What is a cataract?
The term cataract is used to describe the natural lens of the eye when it becomes cloudy.
What are the Symptoms of a Cataract?
Cataracts can cause foggy, cloudy or blurred vision. Cataracts can also cause glare. Most people notice glare when trying to drive at night, but glare can be noticed at times during daytime driving. Glare can also cause problems with certain indoor lighting situations.
Can cataract surgery be done with lasers?
Although experimental laser technology is being developed to aid in cataract surgery, traditional surgical techniques are still required when using these devices. Lasers alone cannot be used to remove a cataract. Typically, a form of ultrasonic technology, called phacoemulsification, is used to perform today’s high-tech cataract surgery with intraocular lens implantation. We routinely do use lasers in our office for treatment of glaucoma, retinal diseases, and laser vision correction.
When is the right time to have cataract surgery?
The answer is different for different people. Cataract surgery should be considered if there are symptoms that are causing limitations in functional ability or quality of life.
Cataract surgery always incorporates implantation of an artificial lens. With modern cataract surgery, there are choices of different lens implant styles depending on the specific configuration.
Types of Lens Implants:
- A monofocal lens implant has a single focal point.
- A focal point is a distance from the eye where a person can see clearly without glasses.
- If you choose the monofocal lens implant, the focal point is usually set so that you can see well at distance without glasses.
- If the focal point is set for distance, you will need glasses for reading and for intermediate vision such as viewing a computer screen or reading music.
- You may choose to have a monofocal lens set for reading without glasses, but then you will need glasses to see far away.
- A standard monofocal lens cannot correct astigmatism, while a toric (astigmatism correcting lens) can.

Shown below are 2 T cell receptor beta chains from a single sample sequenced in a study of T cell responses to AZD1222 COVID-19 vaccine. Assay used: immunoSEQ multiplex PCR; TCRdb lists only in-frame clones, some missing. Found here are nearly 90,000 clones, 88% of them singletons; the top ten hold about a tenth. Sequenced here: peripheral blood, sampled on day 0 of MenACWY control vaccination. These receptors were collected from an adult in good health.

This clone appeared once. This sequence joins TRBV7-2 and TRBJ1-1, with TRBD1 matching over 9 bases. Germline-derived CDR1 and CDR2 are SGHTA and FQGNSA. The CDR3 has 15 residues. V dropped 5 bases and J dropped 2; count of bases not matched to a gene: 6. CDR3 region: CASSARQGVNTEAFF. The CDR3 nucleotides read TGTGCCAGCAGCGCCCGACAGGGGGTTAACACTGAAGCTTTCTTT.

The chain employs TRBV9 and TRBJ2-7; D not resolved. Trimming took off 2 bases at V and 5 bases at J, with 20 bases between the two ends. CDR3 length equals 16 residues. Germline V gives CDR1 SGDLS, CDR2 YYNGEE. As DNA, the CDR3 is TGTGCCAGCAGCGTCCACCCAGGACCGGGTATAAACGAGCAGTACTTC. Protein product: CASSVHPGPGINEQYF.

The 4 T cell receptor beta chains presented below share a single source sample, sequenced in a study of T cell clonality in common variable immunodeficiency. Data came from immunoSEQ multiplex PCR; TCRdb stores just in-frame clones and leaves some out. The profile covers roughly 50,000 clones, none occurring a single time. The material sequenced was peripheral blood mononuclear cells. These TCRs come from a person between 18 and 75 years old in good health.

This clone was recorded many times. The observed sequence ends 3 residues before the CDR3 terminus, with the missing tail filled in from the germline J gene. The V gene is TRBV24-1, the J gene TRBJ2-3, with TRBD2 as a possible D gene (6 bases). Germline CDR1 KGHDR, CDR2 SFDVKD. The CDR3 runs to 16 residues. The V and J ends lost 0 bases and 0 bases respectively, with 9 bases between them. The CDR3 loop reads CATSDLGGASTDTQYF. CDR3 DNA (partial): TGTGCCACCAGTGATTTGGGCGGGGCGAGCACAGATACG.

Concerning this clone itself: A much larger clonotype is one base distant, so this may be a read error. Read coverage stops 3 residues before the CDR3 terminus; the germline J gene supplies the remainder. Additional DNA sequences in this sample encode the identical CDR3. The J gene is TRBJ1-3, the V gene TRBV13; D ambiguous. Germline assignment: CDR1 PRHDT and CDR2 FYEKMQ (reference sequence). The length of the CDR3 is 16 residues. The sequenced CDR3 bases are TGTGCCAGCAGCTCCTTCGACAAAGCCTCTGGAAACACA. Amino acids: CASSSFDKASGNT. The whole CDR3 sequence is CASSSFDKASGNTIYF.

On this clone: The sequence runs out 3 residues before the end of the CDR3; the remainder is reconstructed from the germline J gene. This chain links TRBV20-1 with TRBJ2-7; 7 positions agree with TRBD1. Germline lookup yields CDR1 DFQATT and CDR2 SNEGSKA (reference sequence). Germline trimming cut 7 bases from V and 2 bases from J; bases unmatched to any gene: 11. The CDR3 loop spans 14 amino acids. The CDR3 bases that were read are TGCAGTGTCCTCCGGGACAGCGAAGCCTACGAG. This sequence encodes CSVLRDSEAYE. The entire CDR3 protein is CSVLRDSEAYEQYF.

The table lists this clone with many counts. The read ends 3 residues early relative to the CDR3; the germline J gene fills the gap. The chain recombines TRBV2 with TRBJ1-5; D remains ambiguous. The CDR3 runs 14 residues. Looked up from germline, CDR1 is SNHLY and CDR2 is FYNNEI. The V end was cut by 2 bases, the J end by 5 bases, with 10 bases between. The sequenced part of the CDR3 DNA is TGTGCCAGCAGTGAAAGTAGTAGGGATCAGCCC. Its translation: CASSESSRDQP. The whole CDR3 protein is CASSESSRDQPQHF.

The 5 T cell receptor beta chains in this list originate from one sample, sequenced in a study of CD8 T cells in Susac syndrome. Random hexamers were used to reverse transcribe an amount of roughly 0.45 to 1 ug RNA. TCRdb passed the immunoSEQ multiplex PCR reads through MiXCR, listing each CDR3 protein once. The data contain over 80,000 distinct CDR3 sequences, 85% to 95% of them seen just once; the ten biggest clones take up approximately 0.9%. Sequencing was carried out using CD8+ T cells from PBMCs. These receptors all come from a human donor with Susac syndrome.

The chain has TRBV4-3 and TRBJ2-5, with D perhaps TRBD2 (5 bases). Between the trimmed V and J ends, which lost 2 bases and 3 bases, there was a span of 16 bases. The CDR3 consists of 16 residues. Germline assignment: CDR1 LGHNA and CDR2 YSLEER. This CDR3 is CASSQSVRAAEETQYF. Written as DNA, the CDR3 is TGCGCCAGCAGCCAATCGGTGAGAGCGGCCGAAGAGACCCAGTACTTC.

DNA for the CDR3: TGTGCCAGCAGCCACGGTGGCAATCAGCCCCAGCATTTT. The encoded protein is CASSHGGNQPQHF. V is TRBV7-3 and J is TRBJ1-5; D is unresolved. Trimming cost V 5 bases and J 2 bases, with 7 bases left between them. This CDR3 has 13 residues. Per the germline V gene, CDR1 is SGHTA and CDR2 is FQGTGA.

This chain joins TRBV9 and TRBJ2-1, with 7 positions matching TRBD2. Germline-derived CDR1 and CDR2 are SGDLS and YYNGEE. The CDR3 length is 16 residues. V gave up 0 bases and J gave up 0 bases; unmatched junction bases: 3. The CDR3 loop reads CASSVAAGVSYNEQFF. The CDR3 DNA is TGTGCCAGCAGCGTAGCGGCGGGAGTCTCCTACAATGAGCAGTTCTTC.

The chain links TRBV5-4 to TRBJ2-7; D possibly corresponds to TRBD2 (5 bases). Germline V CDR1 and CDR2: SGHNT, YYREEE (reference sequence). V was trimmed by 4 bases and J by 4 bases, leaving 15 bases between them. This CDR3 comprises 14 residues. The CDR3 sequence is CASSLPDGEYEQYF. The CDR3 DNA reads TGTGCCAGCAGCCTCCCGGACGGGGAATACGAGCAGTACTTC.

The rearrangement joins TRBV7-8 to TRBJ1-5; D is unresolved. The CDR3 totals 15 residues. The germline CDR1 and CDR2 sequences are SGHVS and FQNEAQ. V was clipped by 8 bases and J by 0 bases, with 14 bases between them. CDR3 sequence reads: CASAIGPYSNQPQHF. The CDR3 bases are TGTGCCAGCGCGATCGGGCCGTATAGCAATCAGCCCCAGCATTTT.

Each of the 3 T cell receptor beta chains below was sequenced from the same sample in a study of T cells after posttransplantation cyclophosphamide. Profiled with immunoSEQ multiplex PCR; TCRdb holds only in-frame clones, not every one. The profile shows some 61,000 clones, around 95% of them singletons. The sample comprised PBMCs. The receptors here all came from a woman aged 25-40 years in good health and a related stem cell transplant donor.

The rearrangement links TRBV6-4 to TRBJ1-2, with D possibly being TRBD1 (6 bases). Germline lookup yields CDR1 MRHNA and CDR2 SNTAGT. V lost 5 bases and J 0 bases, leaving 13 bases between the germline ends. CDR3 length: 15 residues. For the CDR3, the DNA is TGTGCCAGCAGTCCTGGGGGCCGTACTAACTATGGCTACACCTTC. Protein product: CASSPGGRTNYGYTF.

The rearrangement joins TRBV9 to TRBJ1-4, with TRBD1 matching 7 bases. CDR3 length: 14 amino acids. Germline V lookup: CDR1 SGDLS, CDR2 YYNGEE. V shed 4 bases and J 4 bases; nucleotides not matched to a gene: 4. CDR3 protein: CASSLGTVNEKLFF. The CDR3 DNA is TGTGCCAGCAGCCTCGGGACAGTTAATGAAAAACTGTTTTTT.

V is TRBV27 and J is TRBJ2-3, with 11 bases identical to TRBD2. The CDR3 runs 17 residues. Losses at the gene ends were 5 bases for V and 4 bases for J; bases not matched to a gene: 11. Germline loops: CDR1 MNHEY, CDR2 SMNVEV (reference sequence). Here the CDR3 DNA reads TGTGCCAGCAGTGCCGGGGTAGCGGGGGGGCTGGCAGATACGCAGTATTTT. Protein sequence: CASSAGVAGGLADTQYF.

- Multifocal lens implants have more than one focal point.
- If you choose a multifocal lens, you will be free from glasses most of the time for distance, intermediate and reading vision.
- Sometimes, for the best results, multifocal lens implants require astigmatism treatment at the time of cataract surgery.
- If you choose a multifocal lens implant, you may notice halos around lights at night. Most people who report nighttime halos report that their symptoms do not interfere with their lifestyle.
If you have astigmatism, you will need additional correction if you want to see without glasses. There are three ways to treat astigmatism at the time of surgery.
1. Femtosecond Laser
The femtosecond laser is a recent development in the history of cataract surgery. Most astigmatism can be corrected with the femtosecond laser. In addition to correcting astigmatism, the femtosecond laser is used to perform challenging steps of cataract surgery, which may improve precision, reduce the overall energy used, and lead to a quicker recovery.
2. Limbal Relaxing Incisions
Limbal relaxing incisions can also correct astigmatism and minimize the need for distance glasses after cataract surgery. Limbal relaxing incisions are manually created, partial thickness incisions on the cornea. These incisions can correct mild to moderate astigmatism.
3. Toric Intraocular Lens Implant
Toric intraocular lens implants have astigmatism correction built into the lens implant. Toric lenses are used to correct moderate to severe astigmatism.
With femtosecond laser astigmatism treatment, limbal relaxing incisions and toric lenses, glasses will still be required for intermediate and near vision, unless a multifocal lens is used.
Cataract Treatment in the New York and Connecticut Areas
Hudson Valley Eye Surgeons is here to help you with your cataract treatment and surgery needs. We also offer cataract treatment for Poughkeepsie NY, Danbury CT, Waterbury CT and the surrounding New York and Connecticut areas. For more information, please contact our office at 845-896-9280 or at firstname.lastname@example.org